Later today in Zurich, FIFA, the global body that governs the world’s most popular sport, will announce the winner of the Ballon d’Or—the annual award given to the best soccer player on the planet. In contention this year are three heavy weights: Argentina’s Leo Messi, Portugal’s Cristiano Ronaldo and France’s Franck Ribéry.
Of the trio, the first two have been here before—indeed, there are few contests in the history of sport quite like that between Messi and Ronaldo. They have sparred alone at the summit of global soccer for almost half a decade: a long reign of dominance that could grow boring were it not so consistently epic.
Their talents are superlative. At rival Spanish juggernauts Barcelona (Messi’s club) and Real Madrid (Ronaldo’s), they are shining talismans, fulcrums of the attack around which their star-studded teams come into shape. Messi, 26, is the younger of the two and arguably the more successful: as Barcelona often swept Real Madrid aside on the pitch, Messi won the prized Ballon d’Or each of the past four years. It’s an unprecedented achievement that prompts some to already hail him the greatest to ever play the game.
But the continued excellence of Ronaldo, 28, forever shadows Messi’s supremacy. The Portuguese forward is favored ahead of the Argentine in the Ballon d’Or chase after a beastly 2013 where the number of goals he scored far surpassed the number of matches he played (an incredible feat for the beautiful, albeit low-scoring, game).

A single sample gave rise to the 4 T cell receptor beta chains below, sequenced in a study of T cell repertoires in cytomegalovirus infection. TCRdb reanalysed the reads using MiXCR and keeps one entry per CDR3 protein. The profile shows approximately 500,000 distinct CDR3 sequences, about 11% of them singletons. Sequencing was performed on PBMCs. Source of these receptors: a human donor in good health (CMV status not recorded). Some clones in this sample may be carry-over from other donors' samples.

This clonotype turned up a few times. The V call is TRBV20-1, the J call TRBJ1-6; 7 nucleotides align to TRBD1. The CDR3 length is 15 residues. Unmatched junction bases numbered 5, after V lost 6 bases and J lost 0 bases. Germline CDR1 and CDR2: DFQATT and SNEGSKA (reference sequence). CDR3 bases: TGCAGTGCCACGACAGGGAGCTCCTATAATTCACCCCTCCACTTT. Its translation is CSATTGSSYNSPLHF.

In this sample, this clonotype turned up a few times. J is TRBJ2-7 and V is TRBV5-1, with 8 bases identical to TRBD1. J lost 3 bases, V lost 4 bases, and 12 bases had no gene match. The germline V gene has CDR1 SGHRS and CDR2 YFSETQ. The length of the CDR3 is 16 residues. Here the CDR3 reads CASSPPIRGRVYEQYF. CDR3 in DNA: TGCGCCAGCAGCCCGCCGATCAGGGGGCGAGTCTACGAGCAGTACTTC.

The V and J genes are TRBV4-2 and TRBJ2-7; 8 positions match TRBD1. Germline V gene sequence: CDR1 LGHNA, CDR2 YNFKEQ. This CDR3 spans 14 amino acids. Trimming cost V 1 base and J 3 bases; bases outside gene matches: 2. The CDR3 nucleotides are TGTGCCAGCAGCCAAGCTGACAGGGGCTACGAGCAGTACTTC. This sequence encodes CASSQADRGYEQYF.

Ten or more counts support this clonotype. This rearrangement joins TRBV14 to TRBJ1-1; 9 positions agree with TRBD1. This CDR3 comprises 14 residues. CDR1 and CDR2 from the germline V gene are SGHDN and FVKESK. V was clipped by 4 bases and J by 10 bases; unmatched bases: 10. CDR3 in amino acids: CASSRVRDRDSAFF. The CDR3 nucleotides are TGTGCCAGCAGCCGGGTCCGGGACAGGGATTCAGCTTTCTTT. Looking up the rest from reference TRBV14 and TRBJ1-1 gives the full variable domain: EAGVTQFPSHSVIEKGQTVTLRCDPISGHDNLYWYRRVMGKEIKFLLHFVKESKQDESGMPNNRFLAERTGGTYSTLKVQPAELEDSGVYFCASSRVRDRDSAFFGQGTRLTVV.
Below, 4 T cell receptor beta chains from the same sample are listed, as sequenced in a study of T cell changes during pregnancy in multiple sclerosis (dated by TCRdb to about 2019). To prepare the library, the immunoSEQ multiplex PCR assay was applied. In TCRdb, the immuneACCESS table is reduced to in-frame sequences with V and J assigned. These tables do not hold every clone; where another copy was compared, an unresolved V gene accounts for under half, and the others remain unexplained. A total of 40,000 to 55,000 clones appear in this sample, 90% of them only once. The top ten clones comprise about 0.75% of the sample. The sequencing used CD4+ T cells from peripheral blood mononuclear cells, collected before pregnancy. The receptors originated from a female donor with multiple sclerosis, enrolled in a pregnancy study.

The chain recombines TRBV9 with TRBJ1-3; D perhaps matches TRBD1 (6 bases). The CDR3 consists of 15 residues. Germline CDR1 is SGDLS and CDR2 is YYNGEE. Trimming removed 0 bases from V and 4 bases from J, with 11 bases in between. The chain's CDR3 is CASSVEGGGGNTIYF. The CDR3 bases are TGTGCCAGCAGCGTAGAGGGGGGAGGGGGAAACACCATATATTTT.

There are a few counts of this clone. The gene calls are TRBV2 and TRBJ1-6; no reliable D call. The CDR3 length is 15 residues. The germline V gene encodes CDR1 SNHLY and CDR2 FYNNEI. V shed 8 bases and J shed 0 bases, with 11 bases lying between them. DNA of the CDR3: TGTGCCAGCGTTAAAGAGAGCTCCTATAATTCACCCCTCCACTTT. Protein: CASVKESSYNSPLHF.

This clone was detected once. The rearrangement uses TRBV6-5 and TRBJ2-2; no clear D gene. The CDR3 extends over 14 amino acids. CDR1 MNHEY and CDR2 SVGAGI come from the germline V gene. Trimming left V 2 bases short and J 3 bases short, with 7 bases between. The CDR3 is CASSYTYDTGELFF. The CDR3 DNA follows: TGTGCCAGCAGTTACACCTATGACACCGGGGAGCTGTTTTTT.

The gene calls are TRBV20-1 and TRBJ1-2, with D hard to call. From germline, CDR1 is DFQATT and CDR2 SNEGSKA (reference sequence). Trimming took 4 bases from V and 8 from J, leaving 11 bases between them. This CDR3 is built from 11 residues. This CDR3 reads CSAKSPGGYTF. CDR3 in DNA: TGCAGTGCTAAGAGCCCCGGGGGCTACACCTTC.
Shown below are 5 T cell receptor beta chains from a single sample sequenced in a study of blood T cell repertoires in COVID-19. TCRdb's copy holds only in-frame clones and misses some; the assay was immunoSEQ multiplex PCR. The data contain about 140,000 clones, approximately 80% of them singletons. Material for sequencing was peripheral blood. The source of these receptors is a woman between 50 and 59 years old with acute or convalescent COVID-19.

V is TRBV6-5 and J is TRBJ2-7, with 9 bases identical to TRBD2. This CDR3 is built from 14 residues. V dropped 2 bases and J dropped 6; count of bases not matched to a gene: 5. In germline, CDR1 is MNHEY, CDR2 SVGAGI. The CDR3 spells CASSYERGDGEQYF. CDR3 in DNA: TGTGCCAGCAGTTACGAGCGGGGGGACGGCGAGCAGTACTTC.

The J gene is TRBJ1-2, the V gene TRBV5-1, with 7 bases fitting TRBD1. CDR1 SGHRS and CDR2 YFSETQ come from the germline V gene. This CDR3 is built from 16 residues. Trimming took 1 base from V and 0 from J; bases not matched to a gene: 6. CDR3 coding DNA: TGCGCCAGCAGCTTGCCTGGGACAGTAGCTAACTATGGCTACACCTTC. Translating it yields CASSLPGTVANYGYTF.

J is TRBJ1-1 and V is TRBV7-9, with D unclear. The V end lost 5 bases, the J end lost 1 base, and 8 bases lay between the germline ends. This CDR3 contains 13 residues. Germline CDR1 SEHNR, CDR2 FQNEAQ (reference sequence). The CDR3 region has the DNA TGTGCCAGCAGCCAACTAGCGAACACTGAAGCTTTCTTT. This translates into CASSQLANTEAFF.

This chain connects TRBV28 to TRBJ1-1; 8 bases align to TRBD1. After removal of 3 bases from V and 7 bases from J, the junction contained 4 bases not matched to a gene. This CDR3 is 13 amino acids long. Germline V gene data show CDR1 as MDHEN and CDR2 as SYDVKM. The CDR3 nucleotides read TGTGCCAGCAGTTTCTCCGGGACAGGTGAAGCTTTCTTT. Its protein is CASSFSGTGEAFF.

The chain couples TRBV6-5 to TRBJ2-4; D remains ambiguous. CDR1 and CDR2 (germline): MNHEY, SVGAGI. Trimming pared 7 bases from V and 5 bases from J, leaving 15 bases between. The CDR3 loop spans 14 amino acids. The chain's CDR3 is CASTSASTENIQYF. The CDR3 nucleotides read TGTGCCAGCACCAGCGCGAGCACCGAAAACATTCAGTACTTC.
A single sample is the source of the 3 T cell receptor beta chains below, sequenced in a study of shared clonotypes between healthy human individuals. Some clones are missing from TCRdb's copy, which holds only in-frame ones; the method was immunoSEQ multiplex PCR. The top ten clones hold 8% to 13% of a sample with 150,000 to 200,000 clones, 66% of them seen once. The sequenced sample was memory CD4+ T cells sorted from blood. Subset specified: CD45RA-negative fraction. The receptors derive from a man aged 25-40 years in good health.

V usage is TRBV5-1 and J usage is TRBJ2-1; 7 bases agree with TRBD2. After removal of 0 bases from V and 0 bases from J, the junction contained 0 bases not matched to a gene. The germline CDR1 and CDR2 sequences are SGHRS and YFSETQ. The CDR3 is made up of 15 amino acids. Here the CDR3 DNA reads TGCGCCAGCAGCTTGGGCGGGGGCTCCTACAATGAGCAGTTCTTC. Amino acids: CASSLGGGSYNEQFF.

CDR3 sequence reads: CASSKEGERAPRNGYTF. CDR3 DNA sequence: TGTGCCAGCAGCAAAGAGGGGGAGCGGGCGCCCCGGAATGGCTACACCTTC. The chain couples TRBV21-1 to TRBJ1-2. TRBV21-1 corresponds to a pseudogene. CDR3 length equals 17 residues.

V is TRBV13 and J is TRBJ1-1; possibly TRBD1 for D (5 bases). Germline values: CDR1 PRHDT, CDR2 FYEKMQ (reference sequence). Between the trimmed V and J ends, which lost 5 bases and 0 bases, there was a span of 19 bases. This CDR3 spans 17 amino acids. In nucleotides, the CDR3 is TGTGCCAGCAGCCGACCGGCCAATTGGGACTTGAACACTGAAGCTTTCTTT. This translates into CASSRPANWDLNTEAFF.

Though linked in the soccer fan’s imagination, the pair could not be more different. Messi is an unlikely superstar: diminutive, mop-haired and tongue-tied. On the field, he is a picture of balletic grace and attacking verve; off it, he is a shy recluse. Ronaldo, meanwhile, just unveiled a museum in his own honor on the island of Madeira, replete with a wax statue of himself and trophy cabinets built with extra space. His preening arrogance has made him the cartoon villain many a neutral loves to hate.
Ribéry, 30, is the outlier of the three, though perhaps the man who deserves the prize the most this year as the best player at the world’s best club side, Bayern Munich. He led Bayern to five trophies in 2013—a remarkable haul that included star turns in the UEFA Champions League and a dominant campaign in Germany’s top league, the Bundesliga. The Frenchman doesn’t have Ronaldo’s good looks nor Messi’s understated character: most recently, he’s been embroiled in an ongoing court case regarding his alleged use of an underage prostitute. But, on the field, he’s a twinkle-toed, imperious winger, with drive and guile. History may mark this as the age of Messi and Ronaldo, but 2013 could be Ribéry’s year.